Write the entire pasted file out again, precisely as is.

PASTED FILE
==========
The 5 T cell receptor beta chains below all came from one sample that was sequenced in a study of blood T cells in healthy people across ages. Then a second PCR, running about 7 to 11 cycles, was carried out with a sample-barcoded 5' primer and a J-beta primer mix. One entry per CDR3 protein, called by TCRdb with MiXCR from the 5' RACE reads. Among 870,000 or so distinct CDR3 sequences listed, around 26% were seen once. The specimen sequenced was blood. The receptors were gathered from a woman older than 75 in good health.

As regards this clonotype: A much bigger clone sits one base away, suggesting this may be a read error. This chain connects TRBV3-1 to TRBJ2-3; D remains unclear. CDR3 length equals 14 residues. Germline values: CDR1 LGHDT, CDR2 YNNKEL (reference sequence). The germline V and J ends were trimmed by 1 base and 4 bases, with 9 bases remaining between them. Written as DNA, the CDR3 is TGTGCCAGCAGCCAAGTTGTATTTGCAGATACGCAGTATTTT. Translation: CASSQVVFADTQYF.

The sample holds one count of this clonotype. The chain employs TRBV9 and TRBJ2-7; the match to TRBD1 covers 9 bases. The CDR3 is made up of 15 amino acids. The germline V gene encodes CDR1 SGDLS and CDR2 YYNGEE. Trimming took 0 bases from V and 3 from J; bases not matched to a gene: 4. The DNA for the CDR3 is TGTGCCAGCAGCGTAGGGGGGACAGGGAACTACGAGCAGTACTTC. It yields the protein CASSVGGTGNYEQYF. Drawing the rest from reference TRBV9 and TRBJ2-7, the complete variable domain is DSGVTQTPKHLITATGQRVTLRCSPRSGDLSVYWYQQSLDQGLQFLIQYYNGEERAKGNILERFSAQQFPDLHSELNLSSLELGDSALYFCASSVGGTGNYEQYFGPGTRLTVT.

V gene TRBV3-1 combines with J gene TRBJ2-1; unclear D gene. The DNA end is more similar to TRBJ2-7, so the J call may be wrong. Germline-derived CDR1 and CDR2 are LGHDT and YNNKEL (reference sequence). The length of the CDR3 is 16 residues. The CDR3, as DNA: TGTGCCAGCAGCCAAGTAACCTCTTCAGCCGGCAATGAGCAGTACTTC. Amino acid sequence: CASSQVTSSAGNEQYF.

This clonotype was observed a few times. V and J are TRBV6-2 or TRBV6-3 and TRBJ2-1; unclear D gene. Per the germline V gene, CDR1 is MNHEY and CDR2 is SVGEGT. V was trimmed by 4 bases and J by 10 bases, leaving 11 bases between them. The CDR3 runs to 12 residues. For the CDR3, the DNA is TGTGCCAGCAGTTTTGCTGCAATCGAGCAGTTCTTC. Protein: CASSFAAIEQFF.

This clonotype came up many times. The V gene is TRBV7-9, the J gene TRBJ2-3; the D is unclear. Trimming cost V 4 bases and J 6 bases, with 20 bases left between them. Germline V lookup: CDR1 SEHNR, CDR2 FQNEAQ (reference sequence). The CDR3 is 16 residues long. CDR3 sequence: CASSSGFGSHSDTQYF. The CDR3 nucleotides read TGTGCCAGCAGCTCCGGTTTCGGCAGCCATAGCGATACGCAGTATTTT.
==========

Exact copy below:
The 5 T cell receptor beta chains below all came from one sample that was sequenced in a study of blood T cells in healthy people across ages. Then a second PCR, running about 7 to 11 cycles, was carried out with a sample-barcoded 5' primer and a J-beta primer mix. One entry per CDR3 protein, called by TCRdb with MiXCR from the 5' RACE reads. Among 870,000 or so distinct CDR3 sequences listed, around 26% were seen once. The specimen sequenced was blood. The receptors were gathered from a woman older than 75 in good health.

As regards this clonotype: A much bigger clone sits one base away, suggesting this may be a read error. This chain connects TRBV3-1 to TRBJ2-3; D remains unclear. CDR3 length equals 14 residues. Germline values: CDR1 LGHDT, CDR2 YNNKEL (reference sequence). The germline V and J ends were trimmed by 1 base and 4 bases, with 9 bases remaining between them. Written as DNA, the CDR3 is TGTGCCAGCAGCCAAGTTGTATTTGCAGATACGCAGTATTTT. Translation: CASSQVVFADTQYF.

The sample holds one count of this clonotype. The chain employs TRBV9 and TRBJ2-7; the match to TRBD1 covers 9 bases. The CDR3 is made up of 15 amino acids. The germline V gene encodes CDR1 SGDLS and CDR2 YYNGEE. Trimming took 0 bases from V and 3 from J; bases not matched to a gene: 4. The DNA for the CDR3 is TGTGCCAGCAGCGTAGGGGGGACAGGGAACTACGAGCAGTACTTC. It yields the protein CASSVGGTGNYEQYF. Drawing the rest from reference TRBV9 and TRBJ2-7, the complete variable domain is DSGVTQTPKHLITATGQRVTLRCSPRSGDLSVYWYQQSLDQGLQFLIQYYNGEERAKGNILERFSAQQFPDLHSELNLSSLELGDSALYFCASSVGGTGNYEQYFGPGTRLTVT.

V gene TRBV3-1 combines with J gene TRBJ2-1; unclear D gene. The DNA end is more similar to TRBJ2-7, so the J call may be wrong. Germline-derived CDR1 and CDR2 are LGHDT and YNNKEL (reference sequence). The length of the CDR3 is 16 residues. The CDR3, as DNA: TGTGCCAGCAGCCAAGTAACCTCTTCAGCCGGCAATGAGCAGTACTTC. Amino acid sequence: CASSQVTSSAGNEQYF.

This clonotype was observed a few times. V and J are TRBV6-2 or TRBV6-3 and TRBJ2-1; unclear D gene. Per the germline V gene, CDR1 is MNHEY and CDR2 is SVGEGT. V was trimmed by 4 bases and J by 10 bases, leaving 11 bases between them. The CDR3 runs to 12 residues. For the CDR3, the DNA is TGTGCCAGCAGTTTTGCTGCAATCGAGCAGTTCTTC. Protein: CASSFAAIEQFF.

This clonotype came up many times. The V gene is TRBV7-9, the J gene TRBJ2-3; the D is unclear. Trimming cost V 4 bases and J 6 bases, with 20 bases left between them. Germline V lookup: CDR1 SEHNR, CDR2 FQNEAQ (reference sequence). The CDR3 is 16 residues long. CDR3 sequence: CASSSGFGSHSDTQYF. The CDR3 nucleotides read TGTGCCAGCAGCTCCGGTTTCGGCAGCCATAGCGATACGCAGTATTTT.